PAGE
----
Readers will recall that last week I took to task the invocation of ‘context' by Johnny Steinberg in order to ‘understand' and ‘situate' the moral failures of political leaders like Thabo Mbeki. Legacy debates will not go out of fashion anytime soon and so it is worth pushing the dialectic a little bit further.
Steinberg responds by claiming that " ... if Mr McKaiser's argument is taken to its logical conclusion, we should never again invoke the humiliation of Versailles lest we excuse Adolf Hitler. Nor dare we mention land hunger as a source of grievance in Zimbabwe lest we give Robert Mugabe succour. We are to still our questions, bury our curiosity and butcher our intellects in order that we may condemn."
Nonsense. But interesting nonsense - a colourful example of a straw man that I could trot out for beginner logic students to play with. In this rejoinder, Steinberg gives examples with which I certainly would agree. Of course one can point out multiple sources of any political or socio-economic problem. That is indeed the point of intellectually curious social science research that aims to offer us a critical understanding of the world we live in. Nothing in my criticism of Steinberg's use of ‘context' to understand Thabo Mbeki's legacy is incompatible with this. It is not rocket science to accept that there can be multiple sources of explanation for any issue.
What Steinberg in fact did, but tries to fudge by pretending he was engaging in subtle intellectual pursuit that I missed because perhaps I was sneezing while reading him, was to poorly distinguish between the contextual facts within which Mbeki had acted as a political animal and the individual moral and political blame that can properly be attributed to Mbeki. Mbeki simply chose AIDS denialism - period. History will and should rightly hold him morally responsible.
The irony of this exchange between Steinberg and myself was brought to my attention by a couple of readers who pointed me to an excellent review by Steinberg of Didier Fassin's "When bodies remember: Experiences and Politics of AIDS in South Africa". Steinberg rather pointedly - and rightly - criticises the excessive attempt on the part of Fassin to understand Mbeki. He calls this "an anthropology of low expectations" and concludes by urging that "we should beware generous anthropologies of African mistakes." Yet, fast forward to late 2009, and Steinberg himself is engaging in a low-expectation anthropology of African mistakes. It is important for researchers and writers to journey into the headspace and social landscape of a subject with critical distance. This does not mean that we must lack empathy. Nor that we should never exonerate someone or diminish the degree of responsibility we attribute to them. Mbeki's ‘leadership' on HIV/AIDS, however, is not such a case in point.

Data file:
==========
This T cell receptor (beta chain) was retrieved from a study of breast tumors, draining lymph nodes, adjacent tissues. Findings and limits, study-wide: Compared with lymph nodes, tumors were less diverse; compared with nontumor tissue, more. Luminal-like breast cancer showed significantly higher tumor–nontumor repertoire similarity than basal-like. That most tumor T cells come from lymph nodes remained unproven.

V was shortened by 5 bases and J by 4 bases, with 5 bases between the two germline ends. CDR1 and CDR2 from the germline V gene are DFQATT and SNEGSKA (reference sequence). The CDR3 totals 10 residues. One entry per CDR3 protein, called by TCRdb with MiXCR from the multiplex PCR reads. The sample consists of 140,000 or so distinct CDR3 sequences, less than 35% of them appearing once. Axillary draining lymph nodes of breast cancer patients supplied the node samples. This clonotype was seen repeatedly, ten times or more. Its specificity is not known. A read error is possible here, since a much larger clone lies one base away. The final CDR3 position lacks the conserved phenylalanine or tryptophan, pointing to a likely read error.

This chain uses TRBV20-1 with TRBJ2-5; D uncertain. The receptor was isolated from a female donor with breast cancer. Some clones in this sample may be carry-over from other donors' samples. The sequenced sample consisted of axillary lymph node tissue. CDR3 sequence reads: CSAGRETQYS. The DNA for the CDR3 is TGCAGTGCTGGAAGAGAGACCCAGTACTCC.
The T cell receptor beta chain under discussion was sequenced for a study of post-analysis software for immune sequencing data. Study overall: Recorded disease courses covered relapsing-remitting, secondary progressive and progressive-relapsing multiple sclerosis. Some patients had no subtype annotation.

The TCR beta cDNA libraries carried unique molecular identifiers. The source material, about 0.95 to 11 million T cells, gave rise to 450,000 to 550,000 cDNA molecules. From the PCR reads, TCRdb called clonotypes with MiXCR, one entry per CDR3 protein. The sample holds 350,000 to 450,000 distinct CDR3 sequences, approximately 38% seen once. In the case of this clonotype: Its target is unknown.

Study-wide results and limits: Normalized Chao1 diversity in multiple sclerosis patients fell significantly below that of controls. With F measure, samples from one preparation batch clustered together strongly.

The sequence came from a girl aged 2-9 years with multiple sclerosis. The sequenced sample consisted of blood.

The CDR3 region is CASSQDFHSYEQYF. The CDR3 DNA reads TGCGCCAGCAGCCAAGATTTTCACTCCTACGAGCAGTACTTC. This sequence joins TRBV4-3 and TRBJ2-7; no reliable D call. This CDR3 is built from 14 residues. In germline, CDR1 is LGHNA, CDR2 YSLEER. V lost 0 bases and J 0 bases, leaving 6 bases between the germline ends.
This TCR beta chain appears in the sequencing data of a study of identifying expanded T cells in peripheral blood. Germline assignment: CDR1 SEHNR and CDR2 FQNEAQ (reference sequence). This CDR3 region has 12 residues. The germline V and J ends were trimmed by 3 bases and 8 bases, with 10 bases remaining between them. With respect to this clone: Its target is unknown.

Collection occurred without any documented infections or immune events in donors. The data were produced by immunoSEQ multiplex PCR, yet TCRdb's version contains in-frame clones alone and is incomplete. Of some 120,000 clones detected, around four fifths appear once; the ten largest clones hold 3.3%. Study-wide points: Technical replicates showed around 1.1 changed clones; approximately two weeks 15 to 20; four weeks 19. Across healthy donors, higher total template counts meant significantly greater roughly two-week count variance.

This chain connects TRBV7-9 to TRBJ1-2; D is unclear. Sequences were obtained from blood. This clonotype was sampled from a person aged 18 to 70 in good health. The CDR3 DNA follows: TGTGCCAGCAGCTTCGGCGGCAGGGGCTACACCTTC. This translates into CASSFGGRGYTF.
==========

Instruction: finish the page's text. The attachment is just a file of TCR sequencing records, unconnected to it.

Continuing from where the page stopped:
The bigger debate is ultimately one about structuralism's fate. Our individual beliefs, attitudes, personalities and behavioural patterns are strongly influenced by social, economic, political, familial and other structures into which we are born and within which we become adults. We cannot pretend to live in solitary universes as individuals. These social facts mean that individuals can only be fully understood if the structures within which they were and are shaped are understood equally well. This is the point of much social science. And it is a worthwhile and compelling enterprise.
What too many social scientists get wrong - and also biographers whose works are derivative of empirical psychology and sociology - is to perpetuate two analytic mistakes. The first is a failure to recognise that structures are constituted by persons with flesh and blood and brains and bodies - human beings. Instead, structures are anthropomorphised. Human traits are casually attributed to inanimate things. Then, in a jump of logic, we can, for example, claim that it is not a human being who is racist, but an (inanimate) ‘system' or ‘institution' that is racist, as if systems and institutions are not constituted by persons who take decisions that we can attribute to them as persons. The fetishishing of structures allow leaders to be given convenient space to escape full responsibility for actions and decisions. Structures influence who and what are. But they do not determine what we do. We are capable of acting differently to how we in fact act. That is why attributions of praise and blame in the game of morality makes sense- even in the face of facts about he context within which we act.
The second confusion is a failure to distinguish between empiricism and normativity. Of course empirical projects are hugely intellectually interesting. New data and facts are the lifeblood of knowledge production. But normative questions - questions about how we ought to behave as opposed to how we actually behave - are equally important. If not, we will never bother to strive towards norms of moral excellence but simply replicate past mistakes well-chronicled in empirical social science works.
Ultimately, our criticism of Thabo Mbeki is a normative one. We take his intelligence seriously enough to blame him for failing to transcend the structures into which he was born. He could have and should have acted other than how he in fact acted as president of South Africa. A softer, later-Steinberg analysis of Mbeki's legacy perpetuates a condescending anthropology of low expectations, one the earlier-Steinberg would have rightly disapproved of.
*McKaiser is an associate at the Centre for the Study of Democracy
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